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July 27, 2003

Weekend at Camp Pemberley

First, a brief mention of the last day of work, seeing as I was so busy wrapping things up I didn't have any time to blog (ha - so much for loafing idly). Zeebah was a dear, taking me to lunch at the Scandinavia House on Park Ave., where they have a lovely cafe and yummy toasted sandwiches. We were very good about not shedding tears at the office, but that's because we shall most definitely meet again before the big move. In between disposing of old papers (why, why do I hold onto such rubbish?) and clearing out the electronic in-box, I ran around like a headless chicken making sure the Tech Services librarian was comfortable using OCLC's CatMe and our local catalog software - understandably, since she wasn't using the sundry cataloging resources on a daily basis like me, I had to give her a refresher tutorial. I believe I was most patient, not at all snide or flip, but my forbearance was wearing thin by the end, that's for sure. There was also a chocolate cake, and the Asst. Head Librarian and the ILL clerk were so sweet as to give me parting gifts (doh! I need to send thank you notes). The job wasn't ideal, but having a few good coworkers who made me grin and giggle made the daily grind worth some groans.

Now for the long weekend - allow me to me preface the following by mentioning that this city girl has never been to camp - although I did, however, go on summer vacations with the family, which is more than what the other kids I knew growing up in NYC got to do.

The Pemberley annual meeting took place in Craigville, a tiny beach town on Cape Cod. It was so lovely to put names and faces together. I spent the night before on the Isle of Staten, to stay with a fellow denizen who so kindly offered me a ride in her barouche. I rode the ferry, toting my bags - a perfect cool night (once the sweat of the humid evening dried away), a sumptuous view of lower Manhattan, the city lights serving as a beacon in the distance. We stayed up late while she packed - the girlish gaiety had already begun.

The drive out of the city was remarkably calm. Connecticut proved to be a bit of a mud wallow, with accidents here and there. Hint: The Merrick parkway is quite lovely and a smooth go, provided no accidents lurk there. We even saw a doe by the side of the road. The ride to the Cape was just lovely - breezy and sunny, a glorious summer day.

In Craigville, we had a whole lodge to ourselves, numbering somewhere between thirty and fifty ladies. There was a cornucopia of women-food - all sorts of snacks and drinks (plenty of chocolate, to be sure!). I shared a room with four other gals - Jen, another Jen, Karen and Terese. With all the windows open we had magnificent views of the water and caught the sea breeze. I wouldn't mind having to summer in a nice cottage on Cape Cod, what hardship that would be.

How lovely to spend a weekend with good friends, old and new, who really get each other and all that is wonderful about Jane Austen. At any given moment ladies could be found watching one of the film adaptations (I raced in to catch the end of Persuasion), reading one of the novels, bonding over how they discovered the bewitching borders of Pemberley, taking little trips here and there. Jen and I decided the water was too lovely to simply dip our feet, so we managed to find flattering bathing gowns and get some of the others to accompany us.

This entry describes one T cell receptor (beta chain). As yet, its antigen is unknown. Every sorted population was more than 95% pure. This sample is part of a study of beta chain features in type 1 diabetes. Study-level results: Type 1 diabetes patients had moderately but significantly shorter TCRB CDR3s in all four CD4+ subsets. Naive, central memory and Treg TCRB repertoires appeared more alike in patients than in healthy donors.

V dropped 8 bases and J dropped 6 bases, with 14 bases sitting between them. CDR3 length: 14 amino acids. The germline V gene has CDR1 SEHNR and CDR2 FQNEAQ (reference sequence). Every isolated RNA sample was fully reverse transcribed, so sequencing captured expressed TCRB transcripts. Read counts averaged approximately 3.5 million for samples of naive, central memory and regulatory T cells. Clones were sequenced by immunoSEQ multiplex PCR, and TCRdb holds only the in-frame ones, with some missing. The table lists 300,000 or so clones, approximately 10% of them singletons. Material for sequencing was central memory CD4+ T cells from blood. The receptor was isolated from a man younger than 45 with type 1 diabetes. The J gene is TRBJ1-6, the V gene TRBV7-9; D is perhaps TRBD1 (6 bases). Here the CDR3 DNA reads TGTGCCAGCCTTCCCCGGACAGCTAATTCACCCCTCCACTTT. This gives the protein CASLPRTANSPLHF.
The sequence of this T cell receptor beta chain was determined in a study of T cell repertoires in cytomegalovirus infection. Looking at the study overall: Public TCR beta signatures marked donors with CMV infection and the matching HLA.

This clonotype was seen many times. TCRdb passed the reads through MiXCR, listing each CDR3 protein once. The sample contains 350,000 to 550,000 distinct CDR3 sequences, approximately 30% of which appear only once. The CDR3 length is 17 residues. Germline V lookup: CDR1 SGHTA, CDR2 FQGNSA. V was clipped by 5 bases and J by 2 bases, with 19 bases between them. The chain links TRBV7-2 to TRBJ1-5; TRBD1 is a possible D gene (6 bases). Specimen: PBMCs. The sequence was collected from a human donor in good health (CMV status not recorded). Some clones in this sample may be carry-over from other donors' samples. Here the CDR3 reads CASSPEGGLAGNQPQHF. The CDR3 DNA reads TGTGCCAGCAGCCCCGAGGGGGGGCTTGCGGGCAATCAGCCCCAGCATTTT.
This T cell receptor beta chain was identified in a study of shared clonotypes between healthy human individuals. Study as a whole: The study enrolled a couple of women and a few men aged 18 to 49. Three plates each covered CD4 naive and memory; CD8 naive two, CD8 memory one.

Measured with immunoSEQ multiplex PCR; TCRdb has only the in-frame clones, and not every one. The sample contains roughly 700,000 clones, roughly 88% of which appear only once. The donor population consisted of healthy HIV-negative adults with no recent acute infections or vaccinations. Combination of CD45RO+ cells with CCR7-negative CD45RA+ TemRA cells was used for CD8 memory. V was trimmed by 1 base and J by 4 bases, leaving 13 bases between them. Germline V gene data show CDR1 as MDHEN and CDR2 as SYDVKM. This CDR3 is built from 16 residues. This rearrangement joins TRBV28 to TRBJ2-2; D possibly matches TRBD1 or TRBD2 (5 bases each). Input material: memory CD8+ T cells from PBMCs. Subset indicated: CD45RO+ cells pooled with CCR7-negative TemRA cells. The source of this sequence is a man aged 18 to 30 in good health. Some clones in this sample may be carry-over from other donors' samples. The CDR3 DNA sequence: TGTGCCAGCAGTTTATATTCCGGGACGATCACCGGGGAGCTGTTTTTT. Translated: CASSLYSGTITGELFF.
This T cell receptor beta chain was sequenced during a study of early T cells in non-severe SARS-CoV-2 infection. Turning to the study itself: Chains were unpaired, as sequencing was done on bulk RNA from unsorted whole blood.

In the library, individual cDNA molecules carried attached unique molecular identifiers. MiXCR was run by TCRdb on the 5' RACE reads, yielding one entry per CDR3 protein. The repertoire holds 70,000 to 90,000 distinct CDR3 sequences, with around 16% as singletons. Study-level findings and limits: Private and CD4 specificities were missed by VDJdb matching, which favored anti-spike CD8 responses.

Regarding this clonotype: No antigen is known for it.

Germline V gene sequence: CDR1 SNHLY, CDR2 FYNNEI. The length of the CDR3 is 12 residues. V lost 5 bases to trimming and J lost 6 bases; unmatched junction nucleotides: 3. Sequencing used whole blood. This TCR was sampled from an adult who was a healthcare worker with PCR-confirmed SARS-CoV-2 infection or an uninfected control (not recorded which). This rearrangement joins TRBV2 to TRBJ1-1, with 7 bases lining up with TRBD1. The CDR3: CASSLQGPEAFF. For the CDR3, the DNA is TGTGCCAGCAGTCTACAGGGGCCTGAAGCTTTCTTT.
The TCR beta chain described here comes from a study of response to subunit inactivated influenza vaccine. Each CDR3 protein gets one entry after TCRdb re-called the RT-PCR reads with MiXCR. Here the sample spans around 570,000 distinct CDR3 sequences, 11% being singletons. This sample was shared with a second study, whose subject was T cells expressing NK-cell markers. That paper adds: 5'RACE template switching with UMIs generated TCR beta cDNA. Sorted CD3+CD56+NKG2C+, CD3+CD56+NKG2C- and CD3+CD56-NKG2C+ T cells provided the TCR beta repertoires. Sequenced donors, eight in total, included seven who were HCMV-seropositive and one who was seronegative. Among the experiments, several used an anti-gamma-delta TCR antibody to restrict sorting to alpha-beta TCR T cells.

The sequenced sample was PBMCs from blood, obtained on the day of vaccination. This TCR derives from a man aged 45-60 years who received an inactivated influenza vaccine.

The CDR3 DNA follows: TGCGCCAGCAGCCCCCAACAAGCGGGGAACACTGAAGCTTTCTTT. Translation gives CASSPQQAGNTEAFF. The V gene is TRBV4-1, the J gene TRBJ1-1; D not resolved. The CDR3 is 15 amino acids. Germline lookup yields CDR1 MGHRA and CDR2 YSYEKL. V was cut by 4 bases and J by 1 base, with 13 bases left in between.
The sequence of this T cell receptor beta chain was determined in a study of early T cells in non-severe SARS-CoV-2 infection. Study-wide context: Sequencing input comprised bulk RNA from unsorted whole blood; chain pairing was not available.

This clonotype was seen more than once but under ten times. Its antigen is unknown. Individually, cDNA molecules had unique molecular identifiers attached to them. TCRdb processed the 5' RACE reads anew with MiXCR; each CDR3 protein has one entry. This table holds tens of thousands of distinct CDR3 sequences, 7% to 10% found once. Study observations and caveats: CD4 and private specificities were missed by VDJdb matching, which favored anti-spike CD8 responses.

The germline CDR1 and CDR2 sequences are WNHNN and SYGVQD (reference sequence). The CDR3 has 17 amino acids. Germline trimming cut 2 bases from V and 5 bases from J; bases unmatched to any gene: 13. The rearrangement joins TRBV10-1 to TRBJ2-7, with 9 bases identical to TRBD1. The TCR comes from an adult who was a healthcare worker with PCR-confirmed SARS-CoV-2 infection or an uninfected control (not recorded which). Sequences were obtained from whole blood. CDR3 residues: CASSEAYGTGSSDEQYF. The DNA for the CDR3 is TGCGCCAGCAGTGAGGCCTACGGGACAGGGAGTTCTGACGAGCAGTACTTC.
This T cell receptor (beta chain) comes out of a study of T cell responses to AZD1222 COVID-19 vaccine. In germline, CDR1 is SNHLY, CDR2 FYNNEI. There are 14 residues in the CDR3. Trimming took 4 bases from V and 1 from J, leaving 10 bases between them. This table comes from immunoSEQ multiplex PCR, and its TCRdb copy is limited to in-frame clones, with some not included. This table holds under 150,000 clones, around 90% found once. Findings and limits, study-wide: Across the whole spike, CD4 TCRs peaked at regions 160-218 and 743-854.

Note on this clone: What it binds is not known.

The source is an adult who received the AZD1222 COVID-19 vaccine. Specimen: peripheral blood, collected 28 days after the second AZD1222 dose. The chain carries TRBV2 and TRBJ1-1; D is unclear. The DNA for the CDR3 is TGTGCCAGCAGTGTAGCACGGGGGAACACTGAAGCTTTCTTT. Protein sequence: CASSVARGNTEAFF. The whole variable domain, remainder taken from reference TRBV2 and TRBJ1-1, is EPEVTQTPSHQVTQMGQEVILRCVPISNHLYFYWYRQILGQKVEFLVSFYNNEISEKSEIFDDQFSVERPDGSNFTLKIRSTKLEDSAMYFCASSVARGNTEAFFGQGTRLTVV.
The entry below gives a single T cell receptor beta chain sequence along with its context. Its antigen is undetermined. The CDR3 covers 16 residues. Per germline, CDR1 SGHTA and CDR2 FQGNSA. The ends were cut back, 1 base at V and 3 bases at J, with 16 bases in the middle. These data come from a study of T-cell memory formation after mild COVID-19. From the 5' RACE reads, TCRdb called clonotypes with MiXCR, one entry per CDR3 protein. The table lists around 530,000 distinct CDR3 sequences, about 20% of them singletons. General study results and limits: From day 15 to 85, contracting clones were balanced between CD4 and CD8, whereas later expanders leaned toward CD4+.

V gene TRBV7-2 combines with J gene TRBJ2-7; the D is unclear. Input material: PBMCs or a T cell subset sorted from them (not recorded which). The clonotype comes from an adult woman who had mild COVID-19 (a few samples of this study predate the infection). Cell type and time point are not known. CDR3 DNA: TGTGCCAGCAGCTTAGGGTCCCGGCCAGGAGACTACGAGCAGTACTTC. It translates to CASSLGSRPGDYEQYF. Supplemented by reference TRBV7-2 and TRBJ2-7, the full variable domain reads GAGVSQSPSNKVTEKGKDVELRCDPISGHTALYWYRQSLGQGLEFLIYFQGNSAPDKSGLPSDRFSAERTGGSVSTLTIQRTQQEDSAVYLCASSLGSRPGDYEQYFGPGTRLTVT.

The water was calm and gentle. This being my first beach trip of the year, I ran down the sand like a kid and plunged headfirst into the water. We swam out to a floating deck and climbed up to soak up some sun. I don't usually swim out past where I can stand, nor do I aim for getting tan, that being so out of fashion these days. But it was so nice to have the water all around, to see a seagull dive into the sea and come up with a gleaming silver fish, to chat with some ladies and brainstorm for next year's gathering. I felt like a sea otter, rolling and dipping, merrily flipping my feet, paddling about in the saltwater. Yes, to quote Elizabeth Bennet, I was excessively diverted.

The food at the dining hall was definitely camp cuisine. Some of us went out for seafood - I had a lobster, shrimp and scallop pie, fairly tasty. Other side trips were in order - at Four Seas, I had their famous cranberry sherbet, and also sampled the black raspberry ice cream and raspberry sorbet. A trip to the Isaiah Thomas bookstore yielded a treasure trove of pulp Philip K. Dick paperbacks; I hope a certain book is still there next year, as I would like to get it then. Also took in a bit of history, checking out one of the local historical museums, where we saw lovely bits of needlework and portraiture, and items like George Washington's and John Hancock's John Hancock (yes, I'm already wearing out the expression).

A long, lovely weekend. Our group is full of talented, accomplished ladies - for our entertainment some staged Pride & Prejudice, the musical - I could hardly breathe for laughing. We also watched one of the Emma adaptations, Rocky Horror-style - more opportunities for laughter - and we are sure-aimed with our water guns.

Cheery, teary goodbyes at the end as people went back to their daily lives. Jen and I dropped off some gals in Providence, then wended our way back home. Caught the ferry from Connecticut, then Jen was so kind as to drop me off at my abode. Now to develop the pictures!

Yours, &c., LC | 02:50 PM | Jane